This is Ashland Bay merino, Baltic blue, two ply.  It's about 20 wpi and the most even yarn I've made so far.  I messed up on the plying of the other 1/3 of it, so it doesn't match very well, so there's a not a huge amount that's usable.  I'm hoping they'll be enough for a pair of fingerless mitts.  However, I just finished plying another batch of the same fiber in the color Riverstone (brown, with hints of blue and yellow) that came out fabulous!  It's a 3 ply and still came out to 20 wpi (about a sport weight).  There was very little waste on this and I figure I have about 450-500 yards.  I think this will be destined for a nice cowl for the Christmas box.  I'll post a picture next week.  It's currently hanging on a towel rack in the bathroom drying.

One of the things hubby told me when I retired was that I would be so busy that I would wonder when I ever had time to work.  He is so right!  It seems that my days are so full and I don't get done half the things I'd like to!  I haven't even touched my scrapbooking and there's some hand quilting that I had hoped to get accomplished.  But, I also have to keep reminding myself I don't have to get everything done the first few months.  And I'm having lots and lots of fun.  Abby and the girls came down last Monday and spent the night.  I taught Abby how to use my old Bernina and she started working on curtains for the girls.  I may have just enabled another sewer.  I certainly hope so!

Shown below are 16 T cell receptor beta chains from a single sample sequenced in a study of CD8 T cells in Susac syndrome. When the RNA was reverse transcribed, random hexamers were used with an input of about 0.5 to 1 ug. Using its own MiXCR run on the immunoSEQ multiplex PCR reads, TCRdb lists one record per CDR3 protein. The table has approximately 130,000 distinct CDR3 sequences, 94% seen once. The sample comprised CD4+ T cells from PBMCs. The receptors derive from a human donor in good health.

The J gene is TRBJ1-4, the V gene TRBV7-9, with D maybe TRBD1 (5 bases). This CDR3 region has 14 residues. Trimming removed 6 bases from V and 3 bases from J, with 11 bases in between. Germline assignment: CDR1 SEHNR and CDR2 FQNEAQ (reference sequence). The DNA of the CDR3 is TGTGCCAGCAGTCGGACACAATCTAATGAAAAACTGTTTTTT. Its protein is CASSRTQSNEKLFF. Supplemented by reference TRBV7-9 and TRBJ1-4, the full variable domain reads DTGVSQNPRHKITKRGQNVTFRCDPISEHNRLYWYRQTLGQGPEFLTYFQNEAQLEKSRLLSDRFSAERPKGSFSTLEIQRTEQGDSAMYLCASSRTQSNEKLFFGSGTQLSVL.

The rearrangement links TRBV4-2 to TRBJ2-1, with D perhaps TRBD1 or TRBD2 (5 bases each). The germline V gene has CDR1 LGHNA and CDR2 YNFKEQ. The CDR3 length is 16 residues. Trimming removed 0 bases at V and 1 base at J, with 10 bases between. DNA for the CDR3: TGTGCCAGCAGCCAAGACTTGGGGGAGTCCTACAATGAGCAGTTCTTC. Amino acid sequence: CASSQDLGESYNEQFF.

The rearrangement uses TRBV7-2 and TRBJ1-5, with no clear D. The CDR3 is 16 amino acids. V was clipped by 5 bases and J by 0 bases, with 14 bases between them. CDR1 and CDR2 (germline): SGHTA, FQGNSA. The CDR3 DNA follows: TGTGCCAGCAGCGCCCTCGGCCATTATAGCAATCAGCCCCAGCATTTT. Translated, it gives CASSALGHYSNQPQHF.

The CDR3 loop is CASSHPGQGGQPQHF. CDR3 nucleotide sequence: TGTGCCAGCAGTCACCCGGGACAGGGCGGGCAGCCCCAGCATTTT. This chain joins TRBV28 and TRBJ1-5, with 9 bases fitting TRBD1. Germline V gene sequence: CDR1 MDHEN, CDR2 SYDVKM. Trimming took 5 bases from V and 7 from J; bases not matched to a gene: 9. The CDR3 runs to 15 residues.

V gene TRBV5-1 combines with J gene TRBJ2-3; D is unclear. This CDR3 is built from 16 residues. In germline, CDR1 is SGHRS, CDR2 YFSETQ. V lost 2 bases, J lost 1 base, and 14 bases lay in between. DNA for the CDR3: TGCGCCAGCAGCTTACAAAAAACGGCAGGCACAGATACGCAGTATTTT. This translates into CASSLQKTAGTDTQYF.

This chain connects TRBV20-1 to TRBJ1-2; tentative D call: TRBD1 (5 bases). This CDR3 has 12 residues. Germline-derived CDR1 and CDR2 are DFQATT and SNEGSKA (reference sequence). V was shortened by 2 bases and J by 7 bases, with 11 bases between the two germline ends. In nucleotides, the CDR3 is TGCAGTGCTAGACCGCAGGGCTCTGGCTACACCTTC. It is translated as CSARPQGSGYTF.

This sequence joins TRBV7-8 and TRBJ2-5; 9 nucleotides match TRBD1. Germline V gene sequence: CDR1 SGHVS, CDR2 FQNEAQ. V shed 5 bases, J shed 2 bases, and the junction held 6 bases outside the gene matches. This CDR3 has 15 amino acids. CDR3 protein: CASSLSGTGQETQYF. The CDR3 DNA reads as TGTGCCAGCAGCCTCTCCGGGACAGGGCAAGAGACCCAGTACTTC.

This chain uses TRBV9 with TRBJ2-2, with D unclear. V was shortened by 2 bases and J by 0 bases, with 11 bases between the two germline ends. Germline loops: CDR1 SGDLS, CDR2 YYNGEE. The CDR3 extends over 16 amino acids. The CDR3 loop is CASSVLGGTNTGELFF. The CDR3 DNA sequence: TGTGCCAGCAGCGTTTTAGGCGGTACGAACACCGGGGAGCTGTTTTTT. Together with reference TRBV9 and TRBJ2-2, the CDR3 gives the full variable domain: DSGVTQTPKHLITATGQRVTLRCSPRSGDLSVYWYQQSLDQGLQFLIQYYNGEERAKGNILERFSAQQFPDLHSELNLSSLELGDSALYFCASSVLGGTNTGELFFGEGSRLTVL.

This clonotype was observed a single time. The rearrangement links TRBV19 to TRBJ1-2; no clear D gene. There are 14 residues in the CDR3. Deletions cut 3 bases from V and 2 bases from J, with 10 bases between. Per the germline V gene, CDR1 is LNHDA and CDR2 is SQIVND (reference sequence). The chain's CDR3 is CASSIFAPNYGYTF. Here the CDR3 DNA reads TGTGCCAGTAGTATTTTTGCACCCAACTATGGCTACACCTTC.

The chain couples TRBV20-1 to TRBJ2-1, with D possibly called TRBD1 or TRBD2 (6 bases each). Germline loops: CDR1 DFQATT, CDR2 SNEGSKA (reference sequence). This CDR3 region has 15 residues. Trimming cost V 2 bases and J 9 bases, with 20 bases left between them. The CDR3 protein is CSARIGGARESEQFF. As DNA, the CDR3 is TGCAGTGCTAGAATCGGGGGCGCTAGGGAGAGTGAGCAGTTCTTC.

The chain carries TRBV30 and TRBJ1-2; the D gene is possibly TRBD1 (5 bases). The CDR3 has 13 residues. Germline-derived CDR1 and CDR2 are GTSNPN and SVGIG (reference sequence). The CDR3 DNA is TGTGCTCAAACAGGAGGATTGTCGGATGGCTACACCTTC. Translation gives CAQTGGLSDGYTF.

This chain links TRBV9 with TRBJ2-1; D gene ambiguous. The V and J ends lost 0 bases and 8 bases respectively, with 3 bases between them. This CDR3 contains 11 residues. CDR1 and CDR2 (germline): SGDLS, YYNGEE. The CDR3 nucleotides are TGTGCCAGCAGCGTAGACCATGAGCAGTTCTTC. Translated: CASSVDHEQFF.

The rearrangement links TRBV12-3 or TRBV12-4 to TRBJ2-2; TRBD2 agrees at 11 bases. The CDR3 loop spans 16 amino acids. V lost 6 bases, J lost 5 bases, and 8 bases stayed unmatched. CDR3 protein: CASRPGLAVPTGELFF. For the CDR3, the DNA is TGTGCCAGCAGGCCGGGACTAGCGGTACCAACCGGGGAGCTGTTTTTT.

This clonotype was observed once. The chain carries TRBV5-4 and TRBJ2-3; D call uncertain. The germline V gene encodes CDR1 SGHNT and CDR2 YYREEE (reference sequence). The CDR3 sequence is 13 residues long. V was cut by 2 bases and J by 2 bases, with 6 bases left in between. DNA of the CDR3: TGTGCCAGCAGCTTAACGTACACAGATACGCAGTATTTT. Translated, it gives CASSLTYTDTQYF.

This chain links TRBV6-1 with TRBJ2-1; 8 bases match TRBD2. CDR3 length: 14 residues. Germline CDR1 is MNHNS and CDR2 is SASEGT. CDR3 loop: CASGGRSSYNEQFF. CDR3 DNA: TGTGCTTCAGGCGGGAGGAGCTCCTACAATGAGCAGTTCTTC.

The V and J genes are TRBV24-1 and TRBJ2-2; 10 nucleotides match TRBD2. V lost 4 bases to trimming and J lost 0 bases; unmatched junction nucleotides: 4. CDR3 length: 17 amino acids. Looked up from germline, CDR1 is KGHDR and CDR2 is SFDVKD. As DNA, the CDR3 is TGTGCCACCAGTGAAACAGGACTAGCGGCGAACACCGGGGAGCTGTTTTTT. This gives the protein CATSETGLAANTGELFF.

One last picture.  Saturday before last I met with our quilt group at church and we worked on American Hero quilts for returning soldiers.  I started this one and brought it home to finish:


We received a really nice letter from a nurse in Baghdad.  Apparently there were enough quilts at Madigan Army Hospital that they sent some to Iraq to use for the soldiers who were transferring out from combat to the hospital in Germany.  She said the soldiers who were conscious were so touched by the fact that someone they didn't know would make a quilt for them.  And for the ones who weren't aware, the nurses said it gave them such pleasure to wrap them in a little bit of home. 

9 thoughts on “Felted Feet

  1. I wash everything on cold/cold, they come just as clean as with warm or hot and with the high price of electricity here it definitely saves money. That being said…. I felted a pair of 100% merino socks on cold one time and honestly have no earthly idea how it happened. I suspect it was just a not very tightly twisted yarn so that was a lesson learned *g*